Asked what brought her into politics, Malunguinho immediately asked if the question referred to white politics or black politics. To her, simply being black in Brazil — which has the largest population of African descendants in the western hemisphere, and still grapples with slavery’s legacy of racism, colorism, and disproportionate police brutality committed against black people — is inherently political.
“A living black body is the biggest act of resistance in this racially stratified society,” she said.
Malunguinho went on to say that mainstream politics in Brazil often ignores Afro-Brazilian history, which includes things like quilombos, Brazilian communities founded by fugitive slaves in the 1600s (Brazil was the last country in the Western world to abolish slavery in 1888). Two years ago, Malunguinho established a modern-day quilombo of her own in São Paulo, an inclusive space called Aparelha Luzia that celebrates art, education, and Afro-Brazilian culture and resistance.
So, even though Malunguinho decided to run for office for a party and not as an independent, she knew that her platform would be a projection of the ideals her quilombo represents: the empowerment of marginalized people, which includes black people, LGBT people, and poor people. Besides, she added, none of the big leftist political parties were radical enough for her liking.
Bolsonaro’s election, she believes, is as much as result of far-right white supremacy as it is “the left’s absence of radicalism, [and] the lack of radicalism of those who have been in power to put race at the foundation.” That absence, she said, “opened space for racist, homophobic, misogynistic ideas to take power not only through Bolsonaro himself, but through the people who feel represented by him.”
This rise of a younger, more diverse, more female, more radical left draws parallels to the changing face of the US Democratic Party after the midterm elections on Nov. 6. Hilton said it was encouraging to see US Democrats take back control of Congress.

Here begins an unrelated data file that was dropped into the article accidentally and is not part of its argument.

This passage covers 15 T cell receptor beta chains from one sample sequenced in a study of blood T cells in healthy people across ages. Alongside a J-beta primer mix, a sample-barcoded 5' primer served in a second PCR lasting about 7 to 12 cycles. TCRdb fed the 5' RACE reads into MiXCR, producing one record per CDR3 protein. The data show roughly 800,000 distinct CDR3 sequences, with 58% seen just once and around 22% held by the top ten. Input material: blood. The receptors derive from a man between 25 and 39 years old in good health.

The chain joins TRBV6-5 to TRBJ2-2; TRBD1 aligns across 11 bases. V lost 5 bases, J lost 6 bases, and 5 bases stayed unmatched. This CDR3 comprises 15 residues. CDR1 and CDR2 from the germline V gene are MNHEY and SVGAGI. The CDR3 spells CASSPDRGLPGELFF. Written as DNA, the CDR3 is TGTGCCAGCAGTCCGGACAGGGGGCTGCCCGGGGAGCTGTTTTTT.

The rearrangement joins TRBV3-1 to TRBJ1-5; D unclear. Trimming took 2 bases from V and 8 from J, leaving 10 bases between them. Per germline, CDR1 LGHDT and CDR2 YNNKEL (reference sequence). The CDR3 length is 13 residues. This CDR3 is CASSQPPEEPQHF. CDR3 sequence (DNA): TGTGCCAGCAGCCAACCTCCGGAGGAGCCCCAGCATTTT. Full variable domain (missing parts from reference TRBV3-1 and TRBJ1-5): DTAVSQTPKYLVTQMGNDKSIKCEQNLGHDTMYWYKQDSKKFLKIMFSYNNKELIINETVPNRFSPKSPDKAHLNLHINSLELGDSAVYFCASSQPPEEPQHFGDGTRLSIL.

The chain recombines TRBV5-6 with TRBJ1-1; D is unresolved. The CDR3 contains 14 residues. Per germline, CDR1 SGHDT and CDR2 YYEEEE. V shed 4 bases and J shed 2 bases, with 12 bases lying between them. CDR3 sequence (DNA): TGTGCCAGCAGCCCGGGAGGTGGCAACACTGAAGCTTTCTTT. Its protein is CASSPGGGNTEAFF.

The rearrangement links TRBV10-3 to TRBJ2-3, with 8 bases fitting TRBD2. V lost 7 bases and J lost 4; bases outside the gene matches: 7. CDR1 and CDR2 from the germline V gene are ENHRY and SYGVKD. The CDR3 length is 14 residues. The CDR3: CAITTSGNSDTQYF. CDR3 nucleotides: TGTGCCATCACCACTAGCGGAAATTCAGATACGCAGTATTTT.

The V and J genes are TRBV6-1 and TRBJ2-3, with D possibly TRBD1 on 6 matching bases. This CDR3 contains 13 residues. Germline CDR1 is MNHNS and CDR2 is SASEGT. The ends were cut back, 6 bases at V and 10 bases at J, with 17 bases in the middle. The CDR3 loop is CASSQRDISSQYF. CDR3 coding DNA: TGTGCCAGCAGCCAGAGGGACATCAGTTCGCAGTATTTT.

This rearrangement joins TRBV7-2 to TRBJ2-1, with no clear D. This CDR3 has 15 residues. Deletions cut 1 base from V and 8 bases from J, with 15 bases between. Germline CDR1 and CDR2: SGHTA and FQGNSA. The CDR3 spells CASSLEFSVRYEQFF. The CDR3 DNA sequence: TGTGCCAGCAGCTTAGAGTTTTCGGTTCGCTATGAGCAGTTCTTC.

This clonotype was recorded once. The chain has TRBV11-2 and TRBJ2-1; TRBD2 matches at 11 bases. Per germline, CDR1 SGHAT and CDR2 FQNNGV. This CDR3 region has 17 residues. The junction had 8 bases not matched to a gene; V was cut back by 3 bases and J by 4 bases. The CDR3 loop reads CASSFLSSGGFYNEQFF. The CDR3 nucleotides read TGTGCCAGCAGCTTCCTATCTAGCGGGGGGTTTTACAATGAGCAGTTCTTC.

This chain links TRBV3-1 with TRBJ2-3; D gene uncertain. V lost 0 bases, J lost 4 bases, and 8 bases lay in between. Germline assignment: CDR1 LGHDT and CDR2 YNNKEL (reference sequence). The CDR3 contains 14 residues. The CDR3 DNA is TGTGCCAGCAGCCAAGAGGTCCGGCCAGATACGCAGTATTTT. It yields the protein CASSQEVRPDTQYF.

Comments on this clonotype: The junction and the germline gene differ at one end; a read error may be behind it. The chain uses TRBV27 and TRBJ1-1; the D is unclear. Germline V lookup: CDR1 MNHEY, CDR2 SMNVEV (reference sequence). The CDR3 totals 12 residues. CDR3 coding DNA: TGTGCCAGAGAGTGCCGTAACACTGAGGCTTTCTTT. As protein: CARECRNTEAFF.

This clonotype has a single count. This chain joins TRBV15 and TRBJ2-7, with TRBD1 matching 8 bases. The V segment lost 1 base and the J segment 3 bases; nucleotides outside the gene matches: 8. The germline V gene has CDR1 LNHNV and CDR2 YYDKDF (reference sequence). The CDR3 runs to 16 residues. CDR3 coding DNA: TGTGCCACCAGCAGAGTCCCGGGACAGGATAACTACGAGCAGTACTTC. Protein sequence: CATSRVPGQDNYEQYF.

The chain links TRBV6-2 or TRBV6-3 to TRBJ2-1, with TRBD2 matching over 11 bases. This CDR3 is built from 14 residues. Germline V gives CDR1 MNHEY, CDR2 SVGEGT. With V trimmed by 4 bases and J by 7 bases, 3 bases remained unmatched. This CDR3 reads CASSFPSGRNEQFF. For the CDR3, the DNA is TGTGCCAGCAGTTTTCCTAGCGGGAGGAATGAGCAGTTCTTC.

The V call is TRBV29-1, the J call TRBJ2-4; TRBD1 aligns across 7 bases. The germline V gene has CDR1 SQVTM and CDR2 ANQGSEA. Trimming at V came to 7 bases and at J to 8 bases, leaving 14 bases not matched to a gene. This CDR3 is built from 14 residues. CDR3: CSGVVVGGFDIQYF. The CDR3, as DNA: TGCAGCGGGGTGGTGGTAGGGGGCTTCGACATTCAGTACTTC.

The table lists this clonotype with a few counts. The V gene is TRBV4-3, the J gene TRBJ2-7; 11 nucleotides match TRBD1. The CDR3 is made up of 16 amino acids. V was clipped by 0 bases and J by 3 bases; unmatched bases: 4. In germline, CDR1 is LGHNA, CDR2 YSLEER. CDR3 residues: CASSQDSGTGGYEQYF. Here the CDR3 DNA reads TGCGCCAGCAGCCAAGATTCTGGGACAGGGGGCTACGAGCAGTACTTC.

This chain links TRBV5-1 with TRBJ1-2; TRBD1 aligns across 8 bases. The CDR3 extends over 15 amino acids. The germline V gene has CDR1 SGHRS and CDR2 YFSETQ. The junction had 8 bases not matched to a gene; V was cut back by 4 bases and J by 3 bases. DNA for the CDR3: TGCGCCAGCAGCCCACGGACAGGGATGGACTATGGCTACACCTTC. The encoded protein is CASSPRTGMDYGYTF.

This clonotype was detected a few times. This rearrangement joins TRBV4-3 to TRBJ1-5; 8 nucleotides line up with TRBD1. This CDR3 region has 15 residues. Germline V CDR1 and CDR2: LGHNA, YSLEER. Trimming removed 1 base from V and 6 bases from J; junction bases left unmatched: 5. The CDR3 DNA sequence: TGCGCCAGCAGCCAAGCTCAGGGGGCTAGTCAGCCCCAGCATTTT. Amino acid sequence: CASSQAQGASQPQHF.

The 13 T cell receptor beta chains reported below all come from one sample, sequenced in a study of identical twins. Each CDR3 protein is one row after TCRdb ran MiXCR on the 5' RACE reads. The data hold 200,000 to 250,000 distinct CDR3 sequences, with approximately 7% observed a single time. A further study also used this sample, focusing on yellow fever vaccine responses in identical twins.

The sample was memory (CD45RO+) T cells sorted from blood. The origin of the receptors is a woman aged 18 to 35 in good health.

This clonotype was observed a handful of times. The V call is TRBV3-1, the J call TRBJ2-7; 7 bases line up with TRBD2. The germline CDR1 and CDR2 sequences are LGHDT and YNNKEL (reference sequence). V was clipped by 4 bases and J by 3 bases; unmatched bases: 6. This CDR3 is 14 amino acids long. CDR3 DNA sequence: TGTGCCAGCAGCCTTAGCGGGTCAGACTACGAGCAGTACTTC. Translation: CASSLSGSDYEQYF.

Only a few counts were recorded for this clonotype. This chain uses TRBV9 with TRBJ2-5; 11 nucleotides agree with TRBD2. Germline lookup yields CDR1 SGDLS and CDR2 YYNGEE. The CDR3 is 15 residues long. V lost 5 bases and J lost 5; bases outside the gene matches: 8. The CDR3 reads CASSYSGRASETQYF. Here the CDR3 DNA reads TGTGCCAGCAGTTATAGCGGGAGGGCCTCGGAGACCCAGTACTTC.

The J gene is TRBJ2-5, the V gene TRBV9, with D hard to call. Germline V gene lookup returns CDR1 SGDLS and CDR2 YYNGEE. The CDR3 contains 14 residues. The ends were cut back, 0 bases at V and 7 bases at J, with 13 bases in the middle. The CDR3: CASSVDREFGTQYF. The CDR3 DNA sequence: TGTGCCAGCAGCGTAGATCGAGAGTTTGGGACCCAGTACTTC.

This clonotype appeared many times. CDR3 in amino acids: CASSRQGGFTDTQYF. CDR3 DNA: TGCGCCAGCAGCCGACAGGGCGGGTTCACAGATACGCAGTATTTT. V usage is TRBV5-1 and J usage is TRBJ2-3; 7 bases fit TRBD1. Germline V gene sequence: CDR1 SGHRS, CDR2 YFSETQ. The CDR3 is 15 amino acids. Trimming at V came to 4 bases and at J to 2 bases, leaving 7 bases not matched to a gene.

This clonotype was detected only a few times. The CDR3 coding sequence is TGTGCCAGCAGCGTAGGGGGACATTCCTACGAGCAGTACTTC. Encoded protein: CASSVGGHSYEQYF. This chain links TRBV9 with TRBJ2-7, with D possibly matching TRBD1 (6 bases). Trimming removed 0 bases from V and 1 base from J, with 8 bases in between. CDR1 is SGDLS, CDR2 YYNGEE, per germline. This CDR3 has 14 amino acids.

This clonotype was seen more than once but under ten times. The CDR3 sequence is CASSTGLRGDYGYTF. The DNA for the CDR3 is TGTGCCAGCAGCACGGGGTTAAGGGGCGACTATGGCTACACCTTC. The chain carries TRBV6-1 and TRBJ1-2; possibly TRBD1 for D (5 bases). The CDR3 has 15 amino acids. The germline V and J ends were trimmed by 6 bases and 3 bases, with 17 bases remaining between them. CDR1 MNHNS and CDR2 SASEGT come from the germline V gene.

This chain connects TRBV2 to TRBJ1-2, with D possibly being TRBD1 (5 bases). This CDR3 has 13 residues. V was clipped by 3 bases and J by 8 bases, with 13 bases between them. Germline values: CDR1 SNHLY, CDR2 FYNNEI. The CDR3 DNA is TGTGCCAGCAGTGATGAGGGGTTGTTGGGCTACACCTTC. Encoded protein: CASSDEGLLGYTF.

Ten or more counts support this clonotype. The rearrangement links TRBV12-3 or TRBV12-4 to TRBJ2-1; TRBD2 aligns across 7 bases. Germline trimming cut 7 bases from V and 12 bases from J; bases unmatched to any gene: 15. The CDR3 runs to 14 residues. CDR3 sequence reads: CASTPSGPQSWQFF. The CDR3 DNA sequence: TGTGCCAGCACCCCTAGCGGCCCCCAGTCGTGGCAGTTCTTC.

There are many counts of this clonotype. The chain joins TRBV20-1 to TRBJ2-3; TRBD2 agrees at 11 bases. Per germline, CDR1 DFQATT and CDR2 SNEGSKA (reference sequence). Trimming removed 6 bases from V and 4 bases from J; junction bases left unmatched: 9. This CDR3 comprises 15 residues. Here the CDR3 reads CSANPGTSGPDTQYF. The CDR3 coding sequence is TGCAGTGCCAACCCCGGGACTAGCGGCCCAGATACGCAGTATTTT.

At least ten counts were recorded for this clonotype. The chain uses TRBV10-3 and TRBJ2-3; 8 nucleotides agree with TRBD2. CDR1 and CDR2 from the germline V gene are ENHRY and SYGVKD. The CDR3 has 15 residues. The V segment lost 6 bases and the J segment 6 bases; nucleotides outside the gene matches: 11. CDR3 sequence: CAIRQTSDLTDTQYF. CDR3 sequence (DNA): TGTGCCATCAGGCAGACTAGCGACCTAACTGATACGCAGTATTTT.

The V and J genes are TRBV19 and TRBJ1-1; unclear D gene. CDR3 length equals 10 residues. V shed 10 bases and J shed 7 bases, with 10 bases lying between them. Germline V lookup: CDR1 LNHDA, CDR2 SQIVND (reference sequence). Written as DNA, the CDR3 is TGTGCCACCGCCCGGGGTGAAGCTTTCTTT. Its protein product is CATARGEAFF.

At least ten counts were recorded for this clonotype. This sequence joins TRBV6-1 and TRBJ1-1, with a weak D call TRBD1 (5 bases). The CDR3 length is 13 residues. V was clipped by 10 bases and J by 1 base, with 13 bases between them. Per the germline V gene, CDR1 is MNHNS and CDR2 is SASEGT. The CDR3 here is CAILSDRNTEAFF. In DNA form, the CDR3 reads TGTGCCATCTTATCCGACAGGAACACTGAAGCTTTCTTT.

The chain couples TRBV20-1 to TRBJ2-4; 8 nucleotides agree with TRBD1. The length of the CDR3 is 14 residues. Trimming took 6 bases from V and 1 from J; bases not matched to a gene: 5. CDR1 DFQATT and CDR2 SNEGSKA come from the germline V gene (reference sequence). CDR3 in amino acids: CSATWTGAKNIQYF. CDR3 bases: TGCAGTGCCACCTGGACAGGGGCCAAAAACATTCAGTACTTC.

Given the extrajudicial violence that plagues black and queer people in Brazil, in some ways, Hilton and Malunguinho recognize how their new political status puts them even more at risk. But as black trans women, they also know that what they are getting ready to face in office won’t be that different from what they’ve been up against for most of their lives.
For Malunguinho, the biggest problem facing Brazil, even before Bolsonaro was elected, is the disenfranchisement of Afro-Brazilians, whose proportion of the total population hovers between 51% and 54%, and who have historically been underrepresented in the government but overrepresented in prisons and poor neighborhoods. Before the election in October, white Brazilians made up 71% of Congress. An Oxfam Brazil study from 2015 found that across job sectors, Afro-Brazilians earned 56.5% less than white Brazilians.
“Instead of thinking there is a problem in education, health, or housing,” Malunguinho said, “the problem is not only in these things, but in the racism that puts black people in poverty.”
If Bolsonaro’s past comments on Afro-Brazilians are any indication of the attention he plans to direct towards that community, Malunguinho faces a tough task. The president-elect said on a local TV show in 2011 that he would not allow his sons to date a black woman because they had been well-educated. More recently, he declared in a July interview that he did not think black Brazilians deserved any sort of reparations as a result of slavery.
"What debt of slavery? I never enslaved anyone in my life," he said. “Look, if you really look at history, the Portuguese didn’t even step foot in Africa. The blacks themselves turned over the slaves.”
He’s also referred to the Afro-Brazilians who live in quilombos as “parasites” who “weren’t even fit for breeding,” and has hinted at plans to curb the country’s federal affirmative action laws that benefit black Brazilians and poor people in universities.
When Hilton and Malunguinho were asked if they were afraid of being in the public eye as the first trans politicians in a country that had the highest total number of murders of trans women in the world, they gave mixed answers.